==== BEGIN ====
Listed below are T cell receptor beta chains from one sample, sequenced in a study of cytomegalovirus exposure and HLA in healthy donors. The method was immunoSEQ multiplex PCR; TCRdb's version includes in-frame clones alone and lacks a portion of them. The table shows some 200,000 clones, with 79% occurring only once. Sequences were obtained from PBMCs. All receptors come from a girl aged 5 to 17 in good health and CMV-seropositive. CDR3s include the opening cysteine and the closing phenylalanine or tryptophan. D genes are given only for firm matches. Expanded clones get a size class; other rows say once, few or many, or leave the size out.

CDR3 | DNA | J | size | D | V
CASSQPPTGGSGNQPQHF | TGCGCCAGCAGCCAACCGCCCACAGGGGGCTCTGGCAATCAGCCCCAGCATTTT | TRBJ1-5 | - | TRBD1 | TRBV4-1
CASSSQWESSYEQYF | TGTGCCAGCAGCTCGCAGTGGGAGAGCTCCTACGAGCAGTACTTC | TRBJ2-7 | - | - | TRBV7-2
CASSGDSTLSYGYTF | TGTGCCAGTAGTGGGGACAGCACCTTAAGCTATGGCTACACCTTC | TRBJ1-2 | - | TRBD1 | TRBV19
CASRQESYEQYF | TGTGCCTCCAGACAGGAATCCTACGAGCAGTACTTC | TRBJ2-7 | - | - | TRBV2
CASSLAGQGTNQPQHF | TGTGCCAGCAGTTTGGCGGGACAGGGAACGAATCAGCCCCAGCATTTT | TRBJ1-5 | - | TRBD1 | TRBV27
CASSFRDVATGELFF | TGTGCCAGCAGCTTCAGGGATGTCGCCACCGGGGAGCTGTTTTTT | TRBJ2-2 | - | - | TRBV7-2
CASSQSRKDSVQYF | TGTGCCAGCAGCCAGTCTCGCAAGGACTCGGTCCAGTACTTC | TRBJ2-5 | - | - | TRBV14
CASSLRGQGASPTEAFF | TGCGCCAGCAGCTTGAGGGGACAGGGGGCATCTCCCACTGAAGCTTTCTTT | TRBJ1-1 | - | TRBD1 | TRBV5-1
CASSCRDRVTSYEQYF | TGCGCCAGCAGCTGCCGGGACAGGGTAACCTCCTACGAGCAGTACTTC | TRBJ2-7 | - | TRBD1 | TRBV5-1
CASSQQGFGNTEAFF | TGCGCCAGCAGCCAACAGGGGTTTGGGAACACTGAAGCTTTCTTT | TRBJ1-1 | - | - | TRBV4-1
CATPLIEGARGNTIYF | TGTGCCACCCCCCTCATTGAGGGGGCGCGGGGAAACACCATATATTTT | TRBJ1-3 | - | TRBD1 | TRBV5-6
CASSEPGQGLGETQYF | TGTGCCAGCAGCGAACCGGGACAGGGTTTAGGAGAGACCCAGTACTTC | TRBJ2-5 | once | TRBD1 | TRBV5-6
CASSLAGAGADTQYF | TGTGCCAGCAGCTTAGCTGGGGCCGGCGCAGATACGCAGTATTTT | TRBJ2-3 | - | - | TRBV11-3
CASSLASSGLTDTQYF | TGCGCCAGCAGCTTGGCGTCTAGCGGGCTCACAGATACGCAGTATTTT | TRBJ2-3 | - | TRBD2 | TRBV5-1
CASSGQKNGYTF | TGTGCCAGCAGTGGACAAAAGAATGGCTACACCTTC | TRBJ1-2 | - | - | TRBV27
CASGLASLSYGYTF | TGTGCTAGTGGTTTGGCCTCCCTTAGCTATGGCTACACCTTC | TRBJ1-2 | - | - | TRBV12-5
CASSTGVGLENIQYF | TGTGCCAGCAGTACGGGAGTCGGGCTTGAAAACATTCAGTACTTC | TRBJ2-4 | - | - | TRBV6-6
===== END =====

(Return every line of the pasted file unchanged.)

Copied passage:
Listed below are T cell receptor beta chains from one sample, sequenced in a study of cytomegalovirus exposure and HLA in healthy donors. The method was immunoSEQ multiplex PCR; TCRdb's version includes in-frame clones alone and lacks a portion of them. The table shows some 200,000 clones, with 79% occurring only once. Sequences were obtained from PBMCs. All receptors come from a girl aged 5 to 17 in good health and CMV-seropositive. CDR3s include the opening cysteine and the closing phenylalanine or tryptophan. D genes are given only for firm matches. Expanded clones get a size class; other rows say once, few or many, or leave the size out.

CDR3 | DNA | J | size | D | V
CASSQPPTGGSGNQPQHF | TGCGCCAGCAGCCAACCGCCCACAGGGGGCTCTGGCAATCAGCCCCAGCATTTT | TRBJ1-5 | - | TRBD1 | TRBV4-1
CASSSQWESSYEQYF | TGTGCCAGCAGCTCGCAGTGGGAGAGCTCCTACGAGCAGTACTTC | TRBJ2-7 | - | - | TRBV7-2
CASSGDSTLSYGYTF | TGTGCCAGTAGTGGGGACAGCACCTTAAGCTATGGCTACACCTTC | TRBJ1-2 | - | TRBD1 | TRBV19
CASRQESYEQYF | TGTGCCTCCAGACAGGAATCCTACGAGCAGTACTTC | TRBJ2-7 | - | - | TRBV2
CASSLAGQGTNQPQHF | TGTGCCAGCAGTTTGGCGGGACAGGGAACGAATCAGCCCCAGCATTTT | TRBJ1-5 | - | TRBD1 | TRBV27
CASSFRDVATGELFF | TGTGCCAGCAGCTTCAGGGATGTCGCCACCGGGGAGCTGTTTTTT | TRBJ2-2 | - | - | TRBV7-2
CASSQSRKDSVQYF | TGTGCCAGCAGCCAGTCTCGCAAGGACTCGGTCCAGTACTTC | TRBJ2-5 | - | - | TRBV14
CASSLRGQGASPTEAFF | TGCGCCAGCAGCTTGAGGGGACAGGGGGCATCTCCCACTGAAGCTTTCTTT | TRBJ1-1 | - | TRBD1 | TRBV5-1
CASSCRDRVTSYEQYF | TGCGCCAGCAGCTGCCGGGACAGGGTAACCTCCTACGAGCAGTACTTC | TRBJ2-7 | - | TRBD1 | TRBV5-1
CASSQQGFGNTEAFF | TGCGCCAGCAGCCAACAGGGGTTTGGGAACACTGAAGCTTTCTTT | TRBJ1-1 | - | - | TRBV4-1
CATPLIEGARGNTIYF | TGTGCCACCCCCCTCATTGAGGGGGCGCGGGGAAACACCATATATTTT | TRBJ1-3 | - | TRBD1 | TRBV5-6
CASSEPGQGLGETQYF | TGTGCCAGCAGCGAACCGGGACAGGGTTTAGGAGAGACCCAGTACTTC | TRBJ2-5 | once | TRBD1 | TRBV5-6
CASSLAGAGADTQYF | TGTGCCAGCAGCTTAGCTGGGGCCGGCGCAGATACGCAGTATTTT | TRBJ2-3 | - | - | TRBV11-3
CASSLASSGLTDTQYF | TGCGCCAGCAGCTTGGCGTCTAGCGGGCTCACAGATACGCAGTATTTT | TRBJ2-3 | - | TRBD2 | TRBV5-1
CASSGQKNGYTF | TGTGCCAGCAGTGGACAAAAGAATGGCTACACCTTC | TRBJ1-2 | - | - | TRBV27
CASGLASLSYGYTF | TGTGCTAGTGGTTTGGCCTCCCTTAGCTATGGCTACACCTTC | TRBJ1-2 | - | - | TRBV12-5
CASSTGVGLENIQYF | TGTGCCAGCAGTACGGGAGTCGGGCTTGAAAACATTCAGTACTTC | TRBJ2-4 | - | - | TRBV6-6